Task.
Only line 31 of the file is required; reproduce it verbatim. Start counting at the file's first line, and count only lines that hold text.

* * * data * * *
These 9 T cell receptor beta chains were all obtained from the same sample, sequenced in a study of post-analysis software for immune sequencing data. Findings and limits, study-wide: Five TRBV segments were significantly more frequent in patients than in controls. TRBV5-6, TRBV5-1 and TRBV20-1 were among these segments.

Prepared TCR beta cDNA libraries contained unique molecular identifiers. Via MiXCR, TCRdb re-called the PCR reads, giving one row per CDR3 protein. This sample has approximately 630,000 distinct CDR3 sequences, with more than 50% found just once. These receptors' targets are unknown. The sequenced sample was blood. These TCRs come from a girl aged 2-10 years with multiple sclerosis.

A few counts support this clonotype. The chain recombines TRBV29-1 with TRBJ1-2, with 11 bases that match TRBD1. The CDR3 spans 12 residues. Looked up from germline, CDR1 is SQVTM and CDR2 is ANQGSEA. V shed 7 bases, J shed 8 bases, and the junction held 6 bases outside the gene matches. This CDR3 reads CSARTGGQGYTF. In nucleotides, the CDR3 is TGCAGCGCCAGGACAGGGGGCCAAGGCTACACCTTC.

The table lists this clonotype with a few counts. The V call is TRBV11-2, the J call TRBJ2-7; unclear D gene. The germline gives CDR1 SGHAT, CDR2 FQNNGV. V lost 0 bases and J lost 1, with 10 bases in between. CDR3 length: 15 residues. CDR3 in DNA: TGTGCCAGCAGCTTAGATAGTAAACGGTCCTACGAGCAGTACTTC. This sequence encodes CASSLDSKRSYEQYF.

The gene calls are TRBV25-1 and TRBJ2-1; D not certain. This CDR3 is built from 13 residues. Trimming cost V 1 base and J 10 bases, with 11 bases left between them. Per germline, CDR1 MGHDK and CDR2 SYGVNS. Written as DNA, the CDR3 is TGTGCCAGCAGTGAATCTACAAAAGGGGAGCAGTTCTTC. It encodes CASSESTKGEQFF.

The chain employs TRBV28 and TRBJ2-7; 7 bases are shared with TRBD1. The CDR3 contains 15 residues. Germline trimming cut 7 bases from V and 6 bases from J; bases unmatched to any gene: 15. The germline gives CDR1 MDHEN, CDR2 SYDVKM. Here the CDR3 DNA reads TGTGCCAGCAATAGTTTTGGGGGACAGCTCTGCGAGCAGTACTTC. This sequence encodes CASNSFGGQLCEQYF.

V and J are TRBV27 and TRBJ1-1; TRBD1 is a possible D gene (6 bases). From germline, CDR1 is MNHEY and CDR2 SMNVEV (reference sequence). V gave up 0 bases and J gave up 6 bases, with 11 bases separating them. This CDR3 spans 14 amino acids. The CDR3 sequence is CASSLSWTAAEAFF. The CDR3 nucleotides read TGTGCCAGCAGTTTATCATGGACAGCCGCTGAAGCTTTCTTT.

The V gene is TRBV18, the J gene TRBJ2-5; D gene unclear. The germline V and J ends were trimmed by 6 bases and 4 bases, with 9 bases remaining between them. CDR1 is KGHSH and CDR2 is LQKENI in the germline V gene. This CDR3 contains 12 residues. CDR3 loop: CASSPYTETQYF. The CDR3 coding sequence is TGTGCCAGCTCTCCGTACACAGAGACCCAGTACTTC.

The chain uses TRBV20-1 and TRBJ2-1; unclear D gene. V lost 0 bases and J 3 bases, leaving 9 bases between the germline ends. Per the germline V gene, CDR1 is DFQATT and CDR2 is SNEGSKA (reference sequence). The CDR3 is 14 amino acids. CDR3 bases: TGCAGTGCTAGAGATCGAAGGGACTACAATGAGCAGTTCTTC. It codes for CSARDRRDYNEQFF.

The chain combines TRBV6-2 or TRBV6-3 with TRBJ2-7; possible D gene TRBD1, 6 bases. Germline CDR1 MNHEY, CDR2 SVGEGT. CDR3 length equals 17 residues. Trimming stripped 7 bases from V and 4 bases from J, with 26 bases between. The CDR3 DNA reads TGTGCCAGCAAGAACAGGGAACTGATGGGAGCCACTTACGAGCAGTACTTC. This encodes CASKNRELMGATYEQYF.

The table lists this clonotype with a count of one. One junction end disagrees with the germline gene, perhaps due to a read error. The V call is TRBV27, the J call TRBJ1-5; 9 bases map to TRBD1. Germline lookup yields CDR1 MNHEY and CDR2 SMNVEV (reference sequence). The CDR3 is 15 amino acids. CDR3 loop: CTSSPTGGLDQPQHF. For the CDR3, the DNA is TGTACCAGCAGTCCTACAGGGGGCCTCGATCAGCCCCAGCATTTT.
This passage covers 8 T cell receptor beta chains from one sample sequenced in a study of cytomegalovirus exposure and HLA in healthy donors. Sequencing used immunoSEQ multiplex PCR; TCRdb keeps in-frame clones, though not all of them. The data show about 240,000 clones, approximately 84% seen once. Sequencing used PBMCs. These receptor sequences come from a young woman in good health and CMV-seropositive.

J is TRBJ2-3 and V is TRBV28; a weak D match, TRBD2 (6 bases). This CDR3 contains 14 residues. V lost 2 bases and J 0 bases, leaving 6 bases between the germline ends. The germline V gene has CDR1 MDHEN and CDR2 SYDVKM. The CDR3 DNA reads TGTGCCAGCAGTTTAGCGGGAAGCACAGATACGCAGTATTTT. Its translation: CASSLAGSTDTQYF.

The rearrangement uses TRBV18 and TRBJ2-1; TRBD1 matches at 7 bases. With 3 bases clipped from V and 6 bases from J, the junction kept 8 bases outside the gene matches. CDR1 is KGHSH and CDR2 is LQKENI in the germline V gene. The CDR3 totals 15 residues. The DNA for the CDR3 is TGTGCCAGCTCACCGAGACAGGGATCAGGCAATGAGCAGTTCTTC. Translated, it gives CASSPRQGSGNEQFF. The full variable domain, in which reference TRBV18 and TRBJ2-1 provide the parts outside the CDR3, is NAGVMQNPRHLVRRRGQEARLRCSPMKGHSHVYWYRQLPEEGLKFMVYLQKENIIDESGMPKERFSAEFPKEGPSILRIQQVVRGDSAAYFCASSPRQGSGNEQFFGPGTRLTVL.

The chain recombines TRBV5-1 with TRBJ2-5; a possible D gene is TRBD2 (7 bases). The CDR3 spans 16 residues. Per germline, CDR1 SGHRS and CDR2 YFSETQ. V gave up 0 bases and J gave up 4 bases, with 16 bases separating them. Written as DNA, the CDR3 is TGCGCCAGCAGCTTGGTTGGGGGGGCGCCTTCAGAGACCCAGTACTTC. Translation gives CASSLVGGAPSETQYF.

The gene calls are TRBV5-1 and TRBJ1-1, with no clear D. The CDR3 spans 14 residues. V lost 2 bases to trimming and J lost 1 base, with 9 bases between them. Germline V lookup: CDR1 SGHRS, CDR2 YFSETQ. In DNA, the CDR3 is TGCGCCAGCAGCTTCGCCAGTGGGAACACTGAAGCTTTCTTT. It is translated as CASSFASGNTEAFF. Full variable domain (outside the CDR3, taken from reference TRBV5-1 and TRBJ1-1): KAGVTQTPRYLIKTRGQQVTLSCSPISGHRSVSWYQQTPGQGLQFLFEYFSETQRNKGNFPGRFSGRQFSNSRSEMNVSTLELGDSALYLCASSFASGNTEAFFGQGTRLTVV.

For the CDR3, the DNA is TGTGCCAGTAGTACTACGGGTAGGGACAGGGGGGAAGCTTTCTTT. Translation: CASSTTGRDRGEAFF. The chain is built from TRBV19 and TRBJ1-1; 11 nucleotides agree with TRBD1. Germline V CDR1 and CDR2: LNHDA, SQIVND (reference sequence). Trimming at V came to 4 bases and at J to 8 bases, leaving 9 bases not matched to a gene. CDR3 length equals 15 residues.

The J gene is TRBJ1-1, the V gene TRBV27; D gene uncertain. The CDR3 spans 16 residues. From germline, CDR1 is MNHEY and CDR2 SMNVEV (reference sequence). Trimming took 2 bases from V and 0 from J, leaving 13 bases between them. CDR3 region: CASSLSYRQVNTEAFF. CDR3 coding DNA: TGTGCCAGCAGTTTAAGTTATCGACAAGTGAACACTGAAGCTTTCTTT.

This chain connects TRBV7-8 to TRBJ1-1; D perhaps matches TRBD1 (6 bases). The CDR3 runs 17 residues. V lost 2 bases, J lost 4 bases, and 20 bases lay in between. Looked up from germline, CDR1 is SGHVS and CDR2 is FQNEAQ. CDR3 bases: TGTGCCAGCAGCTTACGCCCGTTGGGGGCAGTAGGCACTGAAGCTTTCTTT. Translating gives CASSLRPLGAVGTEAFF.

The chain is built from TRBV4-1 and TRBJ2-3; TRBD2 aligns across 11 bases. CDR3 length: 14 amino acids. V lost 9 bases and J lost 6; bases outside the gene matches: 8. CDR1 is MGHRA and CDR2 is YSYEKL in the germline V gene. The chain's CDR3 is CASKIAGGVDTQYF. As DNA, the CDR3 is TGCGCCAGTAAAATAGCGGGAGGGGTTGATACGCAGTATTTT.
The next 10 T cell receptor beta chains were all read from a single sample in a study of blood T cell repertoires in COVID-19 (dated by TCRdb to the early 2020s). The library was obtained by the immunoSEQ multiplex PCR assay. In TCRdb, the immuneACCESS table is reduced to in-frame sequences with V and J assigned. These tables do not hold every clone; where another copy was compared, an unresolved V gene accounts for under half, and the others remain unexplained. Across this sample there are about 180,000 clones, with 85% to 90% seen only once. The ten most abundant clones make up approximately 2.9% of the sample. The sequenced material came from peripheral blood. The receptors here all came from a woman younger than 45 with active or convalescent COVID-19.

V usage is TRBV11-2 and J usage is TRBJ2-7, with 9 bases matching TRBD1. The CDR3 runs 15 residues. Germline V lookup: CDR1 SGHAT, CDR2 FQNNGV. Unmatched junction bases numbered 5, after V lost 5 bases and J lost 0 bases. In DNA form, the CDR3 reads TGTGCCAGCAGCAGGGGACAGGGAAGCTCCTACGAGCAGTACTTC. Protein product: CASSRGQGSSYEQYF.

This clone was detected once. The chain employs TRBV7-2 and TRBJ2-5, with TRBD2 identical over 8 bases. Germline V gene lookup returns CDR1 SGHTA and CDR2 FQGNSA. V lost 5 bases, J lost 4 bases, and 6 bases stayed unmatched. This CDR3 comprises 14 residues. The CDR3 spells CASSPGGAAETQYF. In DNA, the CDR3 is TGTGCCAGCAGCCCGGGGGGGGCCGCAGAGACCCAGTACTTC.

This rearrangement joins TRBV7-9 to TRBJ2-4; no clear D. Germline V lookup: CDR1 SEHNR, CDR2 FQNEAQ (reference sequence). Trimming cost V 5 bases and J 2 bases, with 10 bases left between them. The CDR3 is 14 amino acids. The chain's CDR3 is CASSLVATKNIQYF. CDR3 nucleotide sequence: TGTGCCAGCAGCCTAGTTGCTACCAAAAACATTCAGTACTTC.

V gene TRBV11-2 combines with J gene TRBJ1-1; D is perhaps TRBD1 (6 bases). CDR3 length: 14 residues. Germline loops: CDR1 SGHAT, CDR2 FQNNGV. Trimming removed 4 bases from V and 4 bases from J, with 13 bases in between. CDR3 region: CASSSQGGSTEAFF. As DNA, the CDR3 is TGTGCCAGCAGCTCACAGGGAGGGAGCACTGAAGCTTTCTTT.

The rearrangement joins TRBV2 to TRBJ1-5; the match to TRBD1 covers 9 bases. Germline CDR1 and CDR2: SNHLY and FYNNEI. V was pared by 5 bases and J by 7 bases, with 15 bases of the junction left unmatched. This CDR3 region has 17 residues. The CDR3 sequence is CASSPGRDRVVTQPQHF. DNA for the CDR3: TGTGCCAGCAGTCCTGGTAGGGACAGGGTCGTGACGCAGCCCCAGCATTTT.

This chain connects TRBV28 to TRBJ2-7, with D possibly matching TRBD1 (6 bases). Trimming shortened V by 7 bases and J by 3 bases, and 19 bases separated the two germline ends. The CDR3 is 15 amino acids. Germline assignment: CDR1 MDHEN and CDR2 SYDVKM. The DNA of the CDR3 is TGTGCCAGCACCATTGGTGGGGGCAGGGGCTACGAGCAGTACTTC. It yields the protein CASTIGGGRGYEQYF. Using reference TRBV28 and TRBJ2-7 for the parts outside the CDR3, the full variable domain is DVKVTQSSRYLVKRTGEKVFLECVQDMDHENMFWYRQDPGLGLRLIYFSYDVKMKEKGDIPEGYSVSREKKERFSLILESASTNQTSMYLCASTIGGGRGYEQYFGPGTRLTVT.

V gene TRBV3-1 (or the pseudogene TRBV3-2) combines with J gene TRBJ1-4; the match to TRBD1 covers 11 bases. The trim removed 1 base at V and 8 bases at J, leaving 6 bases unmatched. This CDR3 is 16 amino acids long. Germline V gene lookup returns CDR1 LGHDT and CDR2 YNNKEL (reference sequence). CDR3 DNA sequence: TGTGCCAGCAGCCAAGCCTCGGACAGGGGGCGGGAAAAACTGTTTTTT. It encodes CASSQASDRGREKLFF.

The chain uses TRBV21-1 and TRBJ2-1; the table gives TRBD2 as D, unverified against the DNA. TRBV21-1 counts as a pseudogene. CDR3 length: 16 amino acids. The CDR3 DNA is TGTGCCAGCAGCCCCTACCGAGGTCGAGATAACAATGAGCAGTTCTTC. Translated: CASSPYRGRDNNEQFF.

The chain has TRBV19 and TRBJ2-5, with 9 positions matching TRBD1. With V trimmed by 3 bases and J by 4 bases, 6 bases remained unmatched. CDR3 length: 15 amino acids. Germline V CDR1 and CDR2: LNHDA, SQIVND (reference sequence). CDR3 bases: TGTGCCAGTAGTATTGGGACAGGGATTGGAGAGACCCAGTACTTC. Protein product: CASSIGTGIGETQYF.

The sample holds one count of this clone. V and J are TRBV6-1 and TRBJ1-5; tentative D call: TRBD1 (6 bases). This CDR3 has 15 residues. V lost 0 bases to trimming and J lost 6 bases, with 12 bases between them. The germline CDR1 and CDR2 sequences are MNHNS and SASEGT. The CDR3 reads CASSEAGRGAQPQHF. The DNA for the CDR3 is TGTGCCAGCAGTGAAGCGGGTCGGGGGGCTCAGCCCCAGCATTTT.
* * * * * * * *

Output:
The sample holds one count of this clone. V and J are TRBV6-1 and TRBJ1-5; tentative D call: TRBD1 (6 bases). This CDR3 has 15 residues. V lost 0 bases to trimming and J lost 6 bases, with 12 bases between them. The germline CDR1 and CDR2 sequences are MNHNS and SASEGT. The CDR3 reads CASSEAGRGAQPQHF. The DNA for the CDR3 is TGTGCCAGCAGTGAAGCGGGTCGGGGGGCTCAGCCCCAGCATTTT.